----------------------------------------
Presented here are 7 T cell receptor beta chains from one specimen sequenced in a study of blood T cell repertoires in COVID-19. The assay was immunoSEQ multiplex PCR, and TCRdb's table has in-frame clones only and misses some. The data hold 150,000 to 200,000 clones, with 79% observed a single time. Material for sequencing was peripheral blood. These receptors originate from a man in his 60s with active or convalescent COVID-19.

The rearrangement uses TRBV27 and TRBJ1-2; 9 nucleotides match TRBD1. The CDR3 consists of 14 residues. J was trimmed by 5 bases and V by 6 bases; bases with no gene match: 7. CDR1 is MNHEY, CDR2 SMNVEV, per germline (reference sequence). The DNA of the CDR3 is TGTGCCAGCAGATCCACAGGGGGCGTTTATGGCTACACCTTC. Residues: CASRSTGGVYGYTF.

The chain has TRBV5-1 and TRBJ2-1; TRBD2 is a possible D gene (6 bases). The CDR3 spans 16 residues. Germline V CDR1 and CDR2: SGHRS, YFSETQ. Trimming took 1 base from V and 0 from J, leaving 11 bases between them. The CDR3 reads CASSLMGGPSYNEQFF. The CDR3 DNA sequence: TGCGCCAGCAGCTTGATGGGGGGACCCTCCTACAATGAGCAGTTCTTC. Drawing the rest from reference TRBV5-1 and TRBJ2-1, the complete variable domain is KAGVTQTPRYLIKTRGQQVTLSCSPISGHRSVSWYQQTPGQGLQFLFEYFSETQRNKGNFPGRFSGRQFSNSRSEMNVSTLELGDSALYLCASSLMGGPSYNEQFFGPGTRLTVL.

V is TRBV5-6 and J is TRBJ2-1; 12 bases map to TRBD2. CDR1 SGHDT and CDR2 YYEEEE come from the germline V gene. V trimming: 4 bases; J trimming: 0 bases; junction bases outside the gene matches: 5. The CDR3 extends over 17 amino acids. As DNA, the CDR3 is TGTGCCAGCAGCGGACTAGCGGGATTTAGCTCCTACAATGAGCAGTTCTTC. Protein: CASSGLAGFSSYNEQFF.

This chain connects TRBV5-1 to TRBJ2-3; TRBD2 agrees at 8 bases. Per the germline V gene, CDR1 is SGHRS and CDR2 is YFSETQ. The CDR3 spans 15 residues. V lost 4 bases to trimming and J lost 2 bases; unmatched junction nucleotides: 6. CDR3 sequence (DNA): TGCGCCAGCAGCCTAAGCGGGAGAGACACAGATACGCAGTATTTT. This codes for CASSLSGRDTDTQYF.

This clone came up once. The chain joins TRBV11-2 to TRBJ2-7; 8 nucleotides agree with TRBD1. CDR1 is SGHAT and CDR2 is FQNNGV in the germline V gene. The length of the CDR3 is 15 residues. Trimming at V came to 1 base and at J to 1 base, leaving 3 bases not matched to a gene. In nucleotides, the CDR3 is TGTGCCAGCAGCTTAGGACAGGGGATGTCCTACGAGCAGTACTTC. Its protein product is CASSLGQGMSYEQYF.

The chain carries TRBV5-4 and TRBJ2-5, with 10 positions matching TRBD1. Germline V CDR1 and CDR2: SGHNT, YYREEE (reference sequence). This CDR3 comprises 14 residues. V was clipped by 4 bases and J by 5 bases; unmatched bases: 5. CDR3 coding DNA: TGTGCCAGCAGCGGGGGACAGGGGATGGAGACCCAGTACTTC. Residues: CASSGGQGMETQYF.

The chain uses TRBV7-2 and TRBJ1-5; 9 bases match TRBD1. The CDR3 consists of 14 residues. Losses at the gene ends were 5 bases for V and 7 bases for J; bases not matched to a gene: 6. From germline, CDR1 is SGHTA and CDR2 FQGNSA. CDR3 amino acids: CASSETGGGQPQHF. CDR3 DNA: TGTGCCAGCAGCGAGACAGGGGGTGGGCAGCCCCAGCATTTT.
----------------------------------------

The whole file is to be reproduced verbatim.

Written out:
Presented here are 7 T cell receptor beta chains from one specimen sequenced in a study of blood T cell repertoires in COVID-19. The assay was immunoSEQ multiplex PCR, and TCRdb's table has in-frame clones only and misses some. The data hold 150,000 to 200,000 clones, with 79% observed a single time. Material for sequencing was peripheral blood. These receptors originate from a man in his 60s with active or convalescent COVID-19.

The rearrangement uses TRBV27 and TRBJ1-2; 9 nucleotides match TRBD1. The CDR3 consists of 14 residues. J was trimmed by 5 bases and V by 6 bases; bases with no gene match: 7. CDR1 is MNHEY, CDR2 SMNVEV, per germline (reference sequence). The DNA of the CDR3 is TGTGCCAGCAGATCCACAGGGGGCGTTTATGGCTACACCTTC. Residues: CASRSTGGVYGYTF.

The chain has TRBV5-1 and TRBJ2-1; TRBD2 is a possible D gene (6 bases). The CDR3 spans 16 residues. Germline V CDR1 and CDR2: SGHRS, YFSETQ. Trimming took 1 base from V and 0 from J, leaving 11 bases between them. The CDR3 reads CASSLMGGPSYNEQFF. The CDR3 DNA sequence: TGCGCCAGCAGCTTGATGGGGGGACCCTCCTACAATGAGCAGTTCTTC. Drawing the rest from reference TRBV5-1 and TRBJ2-1, the complete variable domain is KAGVTQTPRYLIKTRGQQVTLSCSPISGHRSVSWYQQTPGQGLQFLFEYFSETQRNKGNFPGRFSGRQFSNSRSEMNVSTLELGDSALYLCASSLMGGPSYNEQFFGPGTRLTVL.

V is TRBV5-6 and J is TRBJ2-1; 12 bases map to TRBD2. CDR1 SGHDT and CDR2 YYEEEE come from the germline V gene. V trimming: 4 bases; J trimming: 0 bases; junction bases outside the gene matches: 5. The CDR3 extends over 17 amino acids. As DNA, the CDR3 is TGTGCCAGCAGCGGACTAGCGGGATTTAGCTCCTACAATGAGCAGTTCTTC. Protein: CASSGLAGFSSYNEQFF.

This chain connects TRBV5-1 to TRBJ2-3; TRBD2 agrees at 8 bases. Per the germline V gene, CDR1 is SGHRS and CDR2 is YFSETQ. The CDR3 spans 15 residues. V lost 4 bases to trimming and J lost 2 bases; unmatched junction nucleotides: 6. CDR3 sequence (DNA): TGCGCCAGCAGCCTAAGCGGGAGAGACACAGATACGCAGTATTTT. This codes for CASSLSGRDTDTQYF.

This clone came up once. The chain joins TRBV11-2 to TRBJ2-7; 8 nucleotides agree with TRBD1. CDR1 is SGHAT and CDR2 is FQNNGV in the germline V gene. The length of the CDR3 is 15 residues. Trimming at V came to 1 base and at J to 1 base, leaving 3 bases not matched to a gene. In nucleotides, the CDR3 is TGTGCCAGCAGCTTAGGACAGGGGATGTCCTACGAGCAGTACTTC. Its protein product is CASSLGQGMSYEQYF.

The chain carries TRBV5-4 and TRBJ2-5, with 10 positions matching TRBD1. Germline V CDR1 and CDR2: SGHNT, YYREEE (reference sequence). This CDR3 comprises 14 residues. V was clipped by 4 bases and J by 5 bases; unmatched bases: 5. CDR3 coding DNA: TGTGCCAGCAGCGGGGGACAGGGGATGGAGACCCAGTACTTC. Residues: CASSGGQGMETQYF.

The chain uses TRBV7-2 and TRBJ1-5; 9 bases match TRBD1. The CDR3 consists of 14 residues. Losses at the gene ends were 5 bases for V and 7 bases for J; bases not matched to a gene: 6. From germline, CDR1 is SGHTA and CDR2 FQGNSA. CDR3 amino acids: CASSETGGGQPQHF. CDR3 DNA: TGTGCCAGCAGCGAGACAGGGGGTGGGCAGCCCCAGCATTTT.